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  • Writer's pictureBarbara Palmer

Progress Over Perfection


Progress Over Perfection. It’s been a while. I was afraid that what I was thinking and writing wasn’t my best; wasn’t perfect. Then I realized that it is the path and not the destination.

It’s ironic since “progress over perfection” has been my mantra for the past 4 months. As I revisited every item collected in my 57 years, purging, donating, storing, and trashing, I had to focus on each task and not the end result. Preparing for my nomad adventure (working from the road for the rest of the year), every possession (and the memories it held) had to be assessed. I had to set parameters to live by or I would still be in my garage evaluating school pictures of my 6th grade classmates.

  1. No second thoughts. Once I made a decision, I stuck with it. If my first thought was ‘donate’, I did not revisit that decision or question my instinct. There was no time for re-evaluation and I trusted my gut.

  2. Progress over perfection. It was not a perfect process. There would be items that were donated or trashed in error (sorry to my daughter for the donated basket of clothes that she had intended to give to friends), but in the end, I have faith that everything ended up where it was supposed to.

  3. Everything has value but not everything is valuable. I had a lot of nice things that would find new homes. Some items went direct to family and friends; other items went to thrift stores and charities. In the end, I could not stress that something had value, but instead embraced that those things would be valuable to others.

Now that I am settled into my first location, I can reflect that progress over perfection was the guardrail that got me through. I needed to move forward, step by step. I could not be paralyzed by fear that I would make a mistake. I had a timeline to hit (pushed back once already) and if perfection was the benchmark, the task would not have been completed.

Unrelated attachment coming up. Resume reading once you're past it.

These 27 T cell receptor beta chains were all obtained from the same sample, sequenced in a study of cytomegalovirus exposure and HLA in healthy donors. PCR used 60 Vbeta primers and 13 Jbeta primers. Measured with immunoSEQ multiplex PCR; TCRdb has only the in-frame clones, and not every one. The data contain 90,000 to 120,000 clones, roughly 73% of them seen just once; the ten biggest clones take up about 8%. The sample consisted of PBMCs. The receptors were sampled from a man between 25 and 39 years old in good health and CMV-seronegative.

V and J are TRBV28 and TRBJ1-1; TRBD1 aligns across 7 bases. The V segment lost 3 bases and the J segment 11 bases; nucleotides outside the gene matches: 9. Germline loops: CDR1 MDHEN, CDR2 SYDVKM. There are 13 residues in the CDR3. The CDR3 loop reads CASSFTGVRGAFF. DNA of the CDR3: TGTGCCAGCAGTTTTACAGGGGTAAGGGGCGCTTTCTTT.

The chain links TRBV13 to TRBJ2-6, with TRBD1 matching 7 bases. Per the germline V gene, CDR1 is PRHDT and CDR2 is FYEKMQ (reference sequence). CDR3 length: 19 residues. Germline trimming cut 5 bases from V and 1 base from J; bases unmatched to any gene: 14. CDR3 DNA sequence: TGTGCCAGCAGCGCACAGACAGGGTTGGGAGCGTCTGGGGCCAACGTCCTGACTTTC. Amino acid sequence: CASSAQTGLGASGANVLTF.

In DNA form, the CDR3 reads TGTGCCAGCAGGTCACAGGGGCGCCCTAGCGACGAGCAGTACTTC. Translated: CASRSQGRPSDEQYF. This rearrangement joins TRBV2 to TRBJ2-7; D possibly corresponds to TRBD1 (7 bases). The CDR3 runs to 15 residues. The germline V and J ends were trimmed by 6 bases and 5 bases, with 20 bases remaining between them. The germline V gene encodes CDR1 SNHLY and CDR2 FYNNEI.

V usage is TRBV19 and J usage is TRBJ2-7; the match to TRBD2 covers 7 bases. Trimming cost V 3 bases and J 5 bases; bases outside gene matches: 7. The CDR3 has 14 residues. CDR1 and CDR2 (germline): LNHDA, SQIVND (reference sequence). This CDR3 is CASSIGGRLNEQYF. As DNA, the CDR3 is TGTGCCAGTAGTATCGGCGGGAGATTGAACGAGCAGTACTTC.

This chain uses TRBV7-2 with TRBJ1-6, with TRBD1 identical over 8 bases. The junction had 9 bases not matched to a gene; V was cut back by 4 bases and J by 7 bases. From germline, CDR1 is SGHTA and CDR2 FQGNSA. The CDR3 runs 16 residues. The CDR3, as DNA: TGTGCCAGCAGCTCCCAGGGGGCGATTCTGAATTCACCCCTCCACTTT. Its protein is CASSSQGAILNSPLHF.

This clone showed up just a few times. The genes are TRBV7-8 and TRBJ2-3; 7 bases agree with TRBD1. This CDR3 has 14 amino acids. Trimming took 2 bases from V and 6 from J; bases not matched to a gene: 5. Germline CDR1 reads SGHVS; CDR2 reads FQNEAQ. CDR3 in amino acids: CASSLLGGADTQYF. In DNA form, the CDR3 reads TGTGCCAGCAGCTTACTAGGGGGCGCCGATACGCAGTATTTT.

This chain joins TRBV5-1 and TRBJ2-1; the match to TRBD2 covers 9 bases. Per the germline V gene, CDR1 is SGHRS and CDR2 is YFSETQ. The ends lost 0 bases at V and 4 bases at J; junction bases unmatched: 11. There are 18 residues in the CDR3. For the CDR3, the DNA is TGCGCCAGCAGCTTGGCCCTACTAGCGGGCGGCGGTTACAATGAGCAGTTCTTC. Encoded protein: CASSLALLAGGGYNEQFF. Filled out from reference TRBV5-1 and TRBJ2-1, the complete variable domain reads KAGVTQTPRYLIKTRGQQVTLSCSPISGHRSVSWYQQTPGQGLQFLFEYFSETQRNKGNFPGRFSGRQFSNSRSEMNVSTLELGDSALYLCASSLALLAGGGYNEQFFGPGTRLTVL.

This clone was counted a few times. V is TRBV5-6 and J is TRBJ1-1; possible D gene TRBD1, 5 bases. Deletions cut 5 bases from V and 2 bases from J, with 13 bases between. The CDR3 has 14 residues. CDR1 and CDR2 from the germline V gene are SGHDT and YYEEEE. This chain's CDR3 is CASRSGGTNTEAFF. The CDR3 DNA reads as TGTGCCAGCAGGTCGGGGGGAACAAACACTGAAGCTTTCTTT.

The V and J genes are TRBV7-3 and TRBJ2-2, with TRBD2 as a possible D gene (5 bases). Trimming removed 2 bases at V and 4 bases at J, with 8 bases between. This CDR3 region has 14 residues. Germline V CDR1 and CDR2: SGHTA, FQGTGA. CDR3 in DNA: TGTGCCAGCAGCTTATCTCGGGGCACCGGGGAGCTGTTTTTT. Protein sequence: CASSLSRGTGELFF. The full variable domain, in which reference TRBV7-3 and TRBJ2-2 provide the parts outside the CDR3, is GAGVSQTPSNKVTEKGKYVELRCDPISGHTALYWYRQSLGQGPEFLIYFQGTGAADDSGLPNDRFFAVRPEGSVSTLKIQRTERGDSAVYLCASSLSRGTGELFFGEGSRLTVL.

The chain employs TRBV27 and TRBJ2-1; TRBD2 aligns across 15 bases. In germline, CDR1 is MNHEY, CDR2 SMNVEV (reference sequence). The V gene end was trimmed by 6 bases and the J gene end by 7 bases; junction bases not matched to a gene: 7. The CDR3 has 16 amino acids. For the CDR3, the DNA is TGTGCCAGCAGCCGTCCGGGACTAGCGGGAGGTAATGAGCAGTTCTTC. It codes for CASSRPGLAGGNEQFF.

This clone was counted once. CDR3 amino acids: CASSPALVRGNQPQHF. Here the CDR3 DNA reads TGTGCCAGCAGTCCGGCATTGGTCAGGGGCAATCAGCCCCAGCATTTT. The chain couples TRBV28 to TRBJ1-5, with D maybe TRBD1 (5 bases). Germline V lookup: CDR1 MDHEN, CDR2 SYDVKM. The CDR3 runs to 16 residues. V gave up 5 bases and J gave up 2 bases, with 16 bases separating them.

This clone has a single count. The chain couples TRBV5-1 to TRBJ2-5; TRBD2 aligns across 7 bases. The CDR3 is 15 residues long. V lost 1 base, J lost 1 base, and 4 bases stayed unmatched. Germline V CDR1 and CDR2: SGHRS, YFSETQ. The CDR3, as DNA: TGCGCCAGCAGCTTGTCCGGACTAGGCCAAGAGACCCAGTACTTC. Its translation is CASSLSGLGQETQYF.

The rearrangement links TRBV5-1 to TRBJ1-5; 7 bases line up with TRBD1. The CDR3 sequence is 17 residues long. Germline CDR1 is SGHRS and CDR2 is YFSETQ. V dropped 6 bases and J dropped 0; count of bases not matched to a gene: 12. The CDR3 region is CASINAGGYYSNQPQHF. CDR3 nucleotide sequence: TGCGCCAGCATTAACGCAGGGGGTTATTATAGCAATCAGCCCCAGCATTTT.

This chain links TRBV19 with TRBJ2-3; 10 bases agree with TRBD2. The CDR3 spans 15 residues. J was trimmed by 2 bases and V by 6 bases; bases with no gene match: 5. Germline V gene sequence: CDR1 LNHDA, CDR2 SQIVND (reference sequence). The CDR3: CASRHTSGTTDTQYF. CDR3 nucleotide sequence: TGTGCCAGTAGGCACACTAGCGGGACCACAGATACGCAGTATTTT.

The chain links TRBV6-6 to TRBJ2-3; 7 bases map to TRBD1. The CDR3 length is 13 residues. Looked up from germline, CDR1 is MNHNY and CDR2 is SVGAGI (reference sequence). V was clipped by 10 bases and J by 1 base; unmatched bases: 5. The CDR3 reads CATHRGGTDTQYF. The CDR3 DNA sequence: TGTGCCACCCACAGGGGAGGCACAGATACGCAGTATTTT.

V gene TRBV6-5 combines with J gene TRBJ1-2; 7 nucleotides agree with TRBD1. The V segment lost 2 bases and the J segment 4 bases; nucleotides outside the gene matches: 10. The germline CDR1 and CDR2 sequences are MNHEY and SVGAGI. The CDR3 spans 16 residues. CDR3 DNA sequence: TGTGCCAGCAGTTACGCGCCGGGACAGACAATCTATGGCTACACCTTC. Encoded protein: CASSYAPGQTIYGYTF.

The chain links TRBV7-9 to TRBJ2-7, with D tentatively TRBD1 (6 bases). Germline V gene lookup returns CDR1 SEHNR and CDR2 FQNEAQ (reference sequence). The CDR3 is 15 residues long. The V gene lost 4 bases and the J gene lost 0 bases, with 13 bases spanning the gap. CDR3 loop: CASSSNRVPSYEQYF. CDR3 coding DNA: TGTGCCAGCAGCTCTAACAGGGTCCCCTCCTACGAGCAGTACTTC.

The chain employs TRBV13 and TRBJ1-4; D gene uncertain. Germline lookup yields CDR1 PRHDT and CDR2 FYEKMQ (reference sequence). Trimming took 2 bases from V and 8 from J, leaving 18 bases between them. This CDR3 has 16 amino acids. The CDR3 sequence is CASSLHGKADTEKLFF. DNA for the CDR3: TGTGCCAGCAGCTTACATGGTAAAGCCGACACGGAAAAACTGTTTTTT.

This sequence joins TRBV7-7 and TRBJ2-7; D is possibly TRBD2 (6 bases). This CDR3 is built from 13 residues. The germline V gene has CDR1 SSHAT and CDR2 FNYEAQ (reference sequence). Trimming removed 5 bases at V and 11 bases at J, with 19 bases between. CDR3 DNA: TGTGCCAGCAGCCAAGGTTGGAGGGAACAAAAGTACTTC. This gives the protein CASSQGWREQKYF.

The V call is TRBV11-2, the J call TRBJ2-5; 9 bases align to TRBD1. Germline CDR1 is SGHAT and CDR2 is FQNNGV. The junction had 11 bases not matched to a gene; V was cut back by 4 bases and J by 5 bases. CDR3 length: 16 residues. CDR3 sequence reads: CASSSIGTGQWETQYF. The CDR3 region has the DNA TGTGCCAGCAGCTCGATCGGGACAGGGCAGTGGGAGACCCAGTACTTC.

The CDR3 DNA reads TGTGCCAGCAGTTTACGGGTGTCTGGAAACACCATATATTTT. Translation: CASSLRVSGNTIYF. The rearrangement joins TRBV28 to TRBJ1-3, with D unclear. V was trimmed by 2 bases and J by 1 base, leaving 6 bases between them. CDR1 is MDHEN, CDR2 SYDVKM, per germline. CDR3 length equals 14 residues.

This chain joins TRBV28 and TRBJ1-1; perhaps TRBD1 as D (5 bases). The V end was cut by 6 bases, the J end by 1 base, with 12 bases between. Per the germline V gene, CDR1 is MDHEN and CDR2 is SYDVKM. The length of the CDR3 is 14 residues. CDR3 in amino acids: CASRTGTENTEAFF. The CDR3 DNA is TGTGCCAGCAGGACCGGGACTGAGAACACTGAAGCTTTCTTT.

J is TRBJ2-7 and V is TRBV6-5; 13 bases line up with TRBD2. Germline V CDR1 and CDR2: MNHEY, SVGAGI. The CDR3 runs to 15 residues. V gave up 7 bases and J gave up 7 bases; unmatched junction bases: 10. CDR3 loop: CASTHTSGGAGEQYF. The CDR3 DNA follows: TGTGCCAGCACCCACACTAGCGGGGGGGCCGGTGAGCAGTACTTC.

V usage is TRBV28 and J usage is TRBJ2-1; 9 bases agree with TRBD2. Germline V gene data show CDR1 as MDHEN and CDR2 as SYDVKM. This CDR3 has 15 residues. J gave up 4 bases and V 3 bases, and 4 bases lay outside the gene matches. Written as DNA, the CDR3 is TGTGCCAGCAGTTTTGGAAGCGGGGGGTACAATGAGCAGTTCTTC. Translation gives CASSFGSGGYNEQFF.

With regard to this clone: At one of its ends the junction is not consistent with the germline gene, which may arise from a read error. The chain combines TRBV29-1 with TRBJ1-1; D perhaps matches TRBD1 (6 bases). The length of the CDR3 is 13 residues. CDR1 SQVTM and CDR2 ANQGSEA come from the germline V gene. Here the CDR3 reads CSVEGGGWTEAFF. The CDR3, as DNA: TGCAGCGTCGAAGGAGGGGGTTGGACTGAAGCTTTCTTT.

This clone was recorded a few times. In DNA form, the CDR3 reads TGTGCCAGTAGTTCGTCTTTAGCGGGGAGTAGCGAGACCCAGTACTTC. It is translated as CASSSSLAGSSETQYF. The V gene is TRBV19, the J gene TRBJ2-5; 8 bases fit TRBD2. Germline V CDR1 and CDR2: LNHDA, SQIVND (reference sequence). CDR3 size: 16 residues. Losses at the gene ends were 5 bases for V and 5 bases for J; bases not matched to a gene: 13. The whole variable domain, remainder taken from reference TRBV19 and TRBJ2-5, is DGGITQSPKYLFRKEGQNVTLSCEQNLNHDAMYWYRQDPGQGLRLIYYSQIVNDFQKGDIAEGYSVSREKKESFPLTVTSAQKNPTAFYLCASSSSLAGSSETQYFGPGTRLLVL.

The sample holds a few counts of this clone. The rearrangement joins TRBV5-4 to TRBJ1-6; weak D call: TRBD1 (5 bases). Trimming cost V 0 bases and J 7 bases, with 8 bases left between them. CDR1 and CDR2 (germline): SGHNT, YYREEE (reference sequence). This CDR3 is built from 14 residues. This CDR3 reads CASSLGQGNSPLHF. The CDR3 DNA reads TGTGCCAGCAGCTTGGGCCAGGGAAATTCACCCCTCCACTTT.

What is an area that has stalled, where you are focusing on the end rather than the process? It could be cleaning out a closet or junk drawer, or at work, it could be a workstream or a project that scares you, that you are afraid you won’t be perfect in your performance. Progress over perfection allows us to learn and grow; to fail safely. Just get started. Take a first step.


Turning this around, where are you missing out because you don’t raise your hand or don’t bank on your ability to learn as you go? Where has fear limited your progress? I bet on you. Take that first step. Put yourself out there. Let each step provide momentum for the next. The task will be completed and you will have learned from the experience.


This is my first lesson from the road. Follow the adventure on Instagram @topbroad.

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Barbara Palmer
Barbara Palmer
May 10, 2023

In talking to a client today, I think this motto works very well for parenting as well. Perfect parenting doesn't exist, but progress toward being the parent you want and living your vision is a pretty good goal. Don't wait to (insert: travel, coach, teach...) because it may not be perfect. Jump in and learn on the job!

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